The Evanno method of determining the true K identified K = 2 as optimal across all Z. lucayana populations (Fig. 3). ZBL3 is located between ZBLI1 and ZBL2; it shows a closer genetic relationship to ZBLI1 but with some significant admixture from ZBLI2. Principal coordinate analysis indicates much the same as the Bayesian clustering (Fig. 4) and ZBLI3 mostly overlaps with ZBLI2. The first two coordinates of this analysis accounted for 43.44% of the variation.

Fig. 3 Graphical representation of genetic structure across three populations of Z. lucayana using Bayesian clustering of microsatellite frequency data. K = 2 was found to be the optimal partition of genetic variation. The individuals of ZBLI1 and ZBLI3 are predominantly assigned to the same cluster (light grey), whereas ZBLI2 is primarily assigned to the second (dark grey). Admixture between the two clusters is indicated by varying proportions of the opposing colour in individuals of each population. ZBLI3 shows a greater proportion of admixture with ZBLI2 than does ZBLI1.

Fig. 4 The first two axes (PCA1, PCA2, with the percentage variation explained by each) of a principal coordinate analysis of DNA microsatellite data for the three main populations of Z. lucayana (Table 2, Fig. 2). Each point represents a single individual.

Across all three Z. lucayana populations there is only weak evidence of genetic bottlenecks. ZBLI1 and ZBLI2 only tested at P < 0.05 for the Sign test under the infinite allele model. ZPLI3 tested at P < 0.05 for both the Sign and Wilcoxon tests under the infinite allele model. With the two phase model imposed there was no evidence of bottlenecks in any of the populations.


Distribution patterns and conservation implications

Z. angustifolia is the species of highest conservation concern because of the small number of adult plants, its limited habitat extent, and the extensive housing development projects occurring in this area. The species also occurs in Cuba, where it is relatively abundant (González Géigel, 2003). However, it is uncertain whether the narrow-leaved morph of Cuba is the same taxon that occurs on Eleuthera. The Bahamian populations are highly threatened and additional studies that include the Cuban populations are needed to determine the conservation status of this species.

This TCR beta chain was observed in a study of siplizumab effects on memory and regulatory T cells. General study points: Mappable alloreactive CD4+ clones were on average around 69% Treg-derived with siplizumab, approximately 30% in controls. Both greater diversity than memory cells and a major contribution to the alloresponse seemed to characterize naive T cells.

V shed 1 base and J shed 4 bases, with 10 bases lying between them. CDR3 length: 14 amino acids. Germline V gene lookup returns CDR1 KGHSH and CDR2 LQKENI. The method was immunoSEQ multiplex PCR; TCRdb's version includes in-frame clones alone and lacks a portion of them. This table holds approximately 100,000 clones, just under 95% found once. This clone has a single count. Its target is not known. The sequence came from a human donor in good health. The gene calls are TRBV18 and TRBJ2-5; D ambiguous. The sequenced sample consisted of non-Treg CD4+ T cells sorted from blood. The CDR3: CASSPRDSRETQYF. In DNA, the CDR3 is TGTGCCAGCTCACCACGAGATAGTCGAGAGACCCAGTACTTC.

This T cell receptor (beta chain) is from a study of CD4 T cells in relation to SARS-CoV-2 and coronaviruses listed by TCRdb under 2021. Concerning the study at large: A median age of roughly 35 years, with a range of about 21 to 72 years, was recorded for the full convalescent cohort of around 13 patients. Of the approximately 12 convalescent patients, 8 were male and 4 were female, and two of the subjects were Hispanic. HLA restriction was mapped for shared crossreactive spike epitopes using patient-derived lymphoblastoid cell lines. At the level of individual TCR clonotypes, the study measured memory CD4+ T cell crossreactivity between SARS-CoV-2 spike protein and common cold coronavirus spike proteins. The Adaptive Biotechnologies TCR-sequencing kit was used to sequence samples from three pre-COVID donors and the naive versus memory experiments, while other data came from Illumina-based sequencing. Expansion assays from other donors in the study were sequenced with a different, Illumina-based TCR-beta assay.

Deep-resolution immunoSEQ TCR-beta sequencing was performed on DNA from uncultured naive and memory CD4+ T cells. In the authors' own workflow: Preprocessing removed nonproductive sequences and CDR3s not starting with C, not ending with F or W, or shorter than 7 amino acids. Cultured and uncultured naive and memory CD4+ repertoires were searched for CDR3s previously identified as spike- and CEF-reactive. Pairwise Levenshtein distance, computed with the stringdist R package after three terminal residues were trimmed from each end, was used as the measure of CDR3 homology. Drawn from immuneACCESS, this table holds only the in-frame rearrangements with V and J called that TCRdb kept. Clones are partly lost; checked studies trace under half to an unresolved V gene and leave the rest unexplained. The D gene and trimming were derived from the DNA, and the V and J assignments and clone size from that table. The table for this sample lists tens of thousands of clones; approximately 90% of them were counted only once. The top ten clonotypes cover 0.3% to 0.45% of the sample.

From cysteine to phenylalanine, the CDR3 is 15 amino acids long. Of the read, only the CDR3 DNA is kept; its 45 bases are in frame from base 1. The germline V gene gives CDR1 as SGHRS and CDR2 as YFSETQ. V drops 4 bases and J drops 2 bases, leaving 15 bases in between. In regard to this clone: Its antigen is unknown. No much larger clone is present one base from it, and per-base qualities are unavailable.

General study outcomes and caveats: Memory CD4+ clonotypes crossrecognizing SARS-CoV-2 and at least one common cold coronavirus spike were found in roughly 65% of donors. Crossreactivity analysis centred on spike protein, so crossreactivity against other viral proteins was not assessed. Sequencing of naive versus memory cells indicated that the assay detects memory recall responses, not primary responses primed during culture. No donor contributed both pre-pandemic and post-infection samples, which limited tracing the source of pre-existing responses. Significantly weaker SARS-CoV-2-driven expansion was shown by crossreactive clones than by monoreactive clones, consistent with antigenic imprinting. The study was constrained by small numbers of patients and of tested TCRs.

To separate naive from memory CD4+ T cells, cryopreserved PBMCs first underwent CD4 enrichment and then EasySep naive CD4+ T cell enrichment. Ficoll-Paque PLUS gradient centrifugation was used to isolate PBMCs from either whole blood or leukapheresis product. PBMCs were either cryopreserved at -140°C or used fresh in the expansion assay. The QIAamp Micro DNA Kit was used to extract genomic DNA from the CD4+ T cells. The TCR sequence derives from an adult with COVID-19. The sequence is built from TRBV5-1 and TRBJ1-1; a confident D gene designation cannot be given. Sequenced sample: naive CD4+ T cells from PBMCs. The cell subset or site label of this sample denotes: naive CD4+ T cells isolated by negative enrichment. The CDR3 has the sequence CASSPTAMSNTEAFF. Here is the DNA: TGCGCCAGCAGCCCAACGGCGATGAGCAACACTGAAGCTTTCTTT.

Z. lucayana was described by Britton (1907) based on a single individual reported in an unknown locality apparently near Clarence Town (Fig. 2). Later Hill (1974) rediscovered this species, finding a dense population in the vicinity of Hamilton's Settlement (Fig. 2). Our field studies confirmed the existence of this population and we discovered two additional populations near the Settlements of Buckley's and Petty's. We found that human activities have not yet had a major negative effect on the populations of Z. lucayana. The population at Hamilton's Settlement is within an area that has been exploited for sand mining but this activity is localized. All the locations of this species are accessible by road and are on prime ocean-front real estate that has been subdivided for sale, although few houses have been built.

New Providence and Grand Bahama are the two islands where Z. integrifolia is at most risk. As urban development of Nassau expands westwards the remaining habitats of this species will be destroyed; its future on the island is thus uncertain. On Grand Bahama the species occurs near Freeport, at a few sites within an area with intense industrial development.

Conservation genetics

Critically Endangered species usually have reduced numbers of populations and individuals per population (IUCN, 2011) and the genetic structure of their populations may therefore be severely influenced by genetic drift and inbreeding (Höglund, 2009). This results in a decrease in heterozygosity, with subsequent risk of inbreeding depression, and loss of potential adaptive alleles (Peterson & McCracken, 2005). Nevertheless, our data show that despite its Critically Endangered status (see below) the populations of Z. lucayana are still in Hardy–Weinberg equilibrium and are retaining heterozygosity, and are only moderately inbred and exhibit little differentiation.